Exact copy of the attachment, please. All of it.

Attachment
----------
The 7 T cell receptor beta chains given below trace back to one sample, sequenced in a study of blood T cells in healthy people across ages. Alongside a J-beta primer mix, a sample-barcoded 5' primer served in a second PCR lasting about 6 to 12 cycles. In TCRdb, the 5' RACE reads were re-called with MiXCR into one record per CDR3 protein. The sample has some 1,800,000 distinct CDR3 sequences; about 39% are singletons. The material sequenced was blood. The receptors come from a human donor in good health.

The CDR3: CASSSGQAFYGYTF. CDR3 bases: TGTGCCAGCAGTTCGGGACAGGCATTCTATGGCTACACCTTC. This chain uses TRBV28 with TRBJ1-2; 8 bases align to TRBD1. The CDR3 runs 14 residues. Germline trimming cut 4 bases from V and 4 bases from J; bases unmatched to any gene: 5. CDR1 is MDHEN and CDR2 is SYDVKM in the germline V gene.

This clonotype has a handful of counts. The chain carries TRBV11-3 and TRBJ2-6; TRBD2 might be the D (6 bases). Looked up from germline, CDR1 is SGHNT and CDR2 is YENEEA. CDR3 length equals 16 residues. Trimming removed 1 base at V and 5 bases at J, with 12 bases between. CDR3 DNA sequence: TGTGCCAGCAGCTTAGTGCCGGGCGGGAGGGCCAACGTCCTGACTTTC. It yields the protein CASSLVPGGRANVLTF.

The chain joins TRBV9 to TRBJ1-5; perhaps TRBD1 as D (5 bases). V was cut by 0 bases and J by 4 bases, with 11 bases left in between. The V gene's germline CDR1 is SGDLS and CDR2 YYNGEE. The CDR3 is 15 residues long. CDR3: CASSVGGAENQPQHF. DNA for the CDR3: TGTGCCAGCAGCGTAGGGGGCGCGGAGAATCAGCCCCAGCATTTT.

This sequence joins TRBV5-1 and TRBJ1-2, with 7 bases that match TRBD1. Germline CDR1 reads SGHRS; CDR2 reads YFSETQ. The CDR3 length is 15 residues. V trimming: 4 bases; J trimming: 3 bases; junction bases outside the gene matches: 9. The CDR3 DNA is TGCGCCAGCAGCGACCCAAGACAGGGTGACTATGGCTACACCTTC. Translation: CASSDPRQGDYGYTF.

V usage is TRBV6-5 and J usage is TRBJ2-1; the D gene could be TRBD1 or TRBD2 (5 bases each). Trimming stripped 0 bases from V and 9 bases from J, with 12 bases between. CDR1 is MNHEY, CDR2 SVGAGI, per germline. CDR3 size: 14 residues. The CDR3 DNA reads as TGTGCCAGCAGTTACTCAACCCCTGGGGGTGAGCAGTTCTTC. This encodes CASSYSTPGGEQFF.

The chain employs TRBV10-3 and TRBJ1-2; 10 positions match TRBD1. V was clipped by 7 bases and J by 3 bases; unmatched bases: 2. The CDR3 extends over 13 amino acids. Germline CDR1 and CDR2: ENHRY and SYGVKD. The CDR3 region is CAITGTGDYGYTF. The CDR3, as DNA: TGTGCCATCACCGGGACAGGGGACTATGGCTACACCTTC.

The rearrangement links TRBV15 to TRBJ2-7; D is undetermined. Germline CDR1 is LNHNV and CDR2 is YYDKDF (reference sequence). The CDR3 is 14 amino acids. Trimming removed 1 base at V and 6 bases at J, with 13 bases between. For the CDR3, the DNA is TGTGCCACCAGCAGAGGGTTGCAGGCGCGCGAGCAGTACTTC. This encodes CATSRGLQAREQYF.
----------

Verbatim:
The 7 T cell receptor beta chains given below trace back to one sample, sequenced in a study of blood T cells in healthy people across ages. Alongside a J-beta primer mix, a sample-barcoded 5' primer served in a second PCR lasting about 6 to 12 cycles. In TCRdb, the 5' RACE reads were re-called with MiXCR into one record per CDR3 protein. The sample has some 1,800,000 distinct CDR3 sequences; about 39% are singletons. The material sequenced was blood. The receptors come from a human donor in good health.

The CDR3: CASSSGQAFYGYTF. CDR3 bases: TGTGCCAGCAGTTCGGGACAGGCATTCTATGGCTACACCTTC. This chain uses TRBV28 with TRBJ1-2; 8 bases align to TRBD1. The CDR3 runs 14 residues. Germline trimming cut 4 bases from V and 4 bases from J; bases unmatched to any gene: 5. CDR1 is MDHEN and CDR2 is SYDVKM in the germline V gene.

This clonotype has a handful of counts. The chain carries TRBV11-3 and TRBJ2-6; TRBD2 might be the D (6 bases). Looked up from germline, CDR1 is SGHNT and CDR2 is YENEEA. CDR3 length equals 16 residues. Trimming removed 1 base at V and 5 bases at J, with 12 bases between. CDR3 DNA sequence: TGTGCCAGCAGCTTAGTGCCGGGCGGGAGGGCCAACGTCCTGACTTTC. It yields the protein CASSLVPGGRANVLTF.

The chain joins TRBV9 to TRBJ1-5; perhaps TRBD1 as D (5 bases). V was cut by 0 bases and J by 4 bases, with 11 bases left in between. The V gene's germline CDR1 is SGDLS and CDR2 YYNGEE. The CDR3 is 15 residues long. CDR3: CASSVGGAENQPQHF. DNA for the CDR3: TGTGCCAGCAGCGTAGGGGGCGCGGAGAATCAGCCCCAGCATTTT.

This sequence joins TRBV5-1 and TRBJ1-2, with 7 bases that match TRBD1. Germline CDR1 reads SGHRS; CDR2 reads YFSETQ. The CDR3 length is 15 residues. V trimming: 4 bases; J trimming: 3 bases; junction bases outside the gene matches: 9. The CDR3 DNA is TGCGCCAGCAGCGACCCAAGACAGGGTGACTATGGCTACACCTTC. Translation: CASSDPRQGDYGYTF.

V usage is TRBV6-5 and J usage is TRBJ2-1; the D gene could be TRBD1 or TRBD2 (5 bases each). Trimming stripped 0 bases from V and 9 bases from J, with 12 bases between. CDR1 is MNHEY, CDR2 SVGAGI, per germline. CDR3 size: 14 residues. The CDR3 DNA reads as TGTGCCAGCAGTTACTCAACCCCTGGGGGTGAGCAGTTCTTC. This encodes CASSYSTPGGEQFF.

The chain employs TRBV10-3 and TRBJ1-2; 10 positions match TRBD1. V was clipped by 7 bases and J by 3 bases; unmatched bases: 2. The CDR3 extends over 13 amino acids. Germline CDR1 and CDR2: ENHRY and SYGVKD. The CDR3 region is CAITGTGDYGYTF. The CDR3, as DNA: TGTGCCATCACCGGGACAGGGGACTATGGCTACACCTTC.

The rearrangement links TRBV15 to TRBJ2-7; D is undetermined. Germline CDR1 is LNHNV and CDR2 is YYDKDF (reference sequence). The CDR3 is 14 amino acids. Trimming removed 1 base at V and 6 bases at J, with 13 bases between. For the CDR3, the DNA is TGTGCCACCAGCAGAGGGTTGCAGGCGCGCGAGCAGTACTTC. This encodes CATSRGLQAREQYF.